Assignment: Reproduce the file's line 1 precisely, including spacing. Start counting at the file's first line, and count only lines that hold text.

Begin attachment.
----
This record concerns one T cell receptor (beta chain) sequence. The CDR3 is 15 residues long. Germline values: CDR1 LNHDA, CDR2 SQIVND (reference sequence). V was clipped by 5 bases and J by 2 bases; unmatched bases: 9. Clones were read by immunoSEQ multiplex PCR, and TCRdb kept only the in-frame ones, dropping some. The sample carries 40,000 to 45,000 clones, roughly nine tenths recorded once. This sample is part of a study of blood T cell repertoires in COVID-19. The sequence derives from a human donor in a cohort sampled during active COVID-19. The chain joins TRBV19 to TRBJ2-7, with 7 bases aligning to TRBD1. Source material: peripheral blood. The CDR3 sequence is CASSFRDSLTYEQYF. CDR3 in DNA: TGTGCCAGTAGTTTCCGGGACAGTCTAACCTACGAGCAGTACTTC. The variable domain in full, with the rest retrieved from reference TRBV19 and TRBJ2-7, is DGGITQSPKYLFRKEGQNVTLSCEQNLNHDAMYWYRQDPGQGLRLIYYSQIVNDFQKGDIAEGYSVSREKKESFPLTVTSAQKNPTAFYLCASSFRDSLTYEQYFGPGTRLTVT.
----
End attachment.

This record concerns one T cell receptor (beta chain) sequence. The CDR3 is 15 residues long. Germline values: CDR1 LNHDA, CDR2 SQIVND (reference sequence). V was clipped by 5 bases and J by 2 bases; unmatched bases: 9. Clones were read by immunoSEQ multiplex PCR, and TCRdb kept only the in-frame ones, dropping some. The sample carries 40,000 to 45,000 clones, roughly nine tenths recorded once. This sample is part of a study of blood T cell repertoires in COVID-19. The sequence derives from a human donor in a cohort sampled during active COVID-19. The chain joins TRBV19 to TRBJ2-7, with 7 bases aligning to TRBD1. Source material: peripheral blood. The CDR3 sequence is CASSFRDSLTYEQYF. CDR3 in DNA: TGTGCCAGTAGTTTCCGGGACAGTCTAACCTACGAGCAGTACTTC. The variable domain in full, with the rest retrieved from reference TRBV19 and TRBJ2-7, is DGGITQSPKYLFRKEGQNVTLSCEQNLNHDAMYWYRQDPGQGLRLIYYSQIVNDFQKGDIAEGYSVSREKKESFPLTVTSAQKNPTAFYLCASSFRDSLTYEQYFGPGTRLTVT.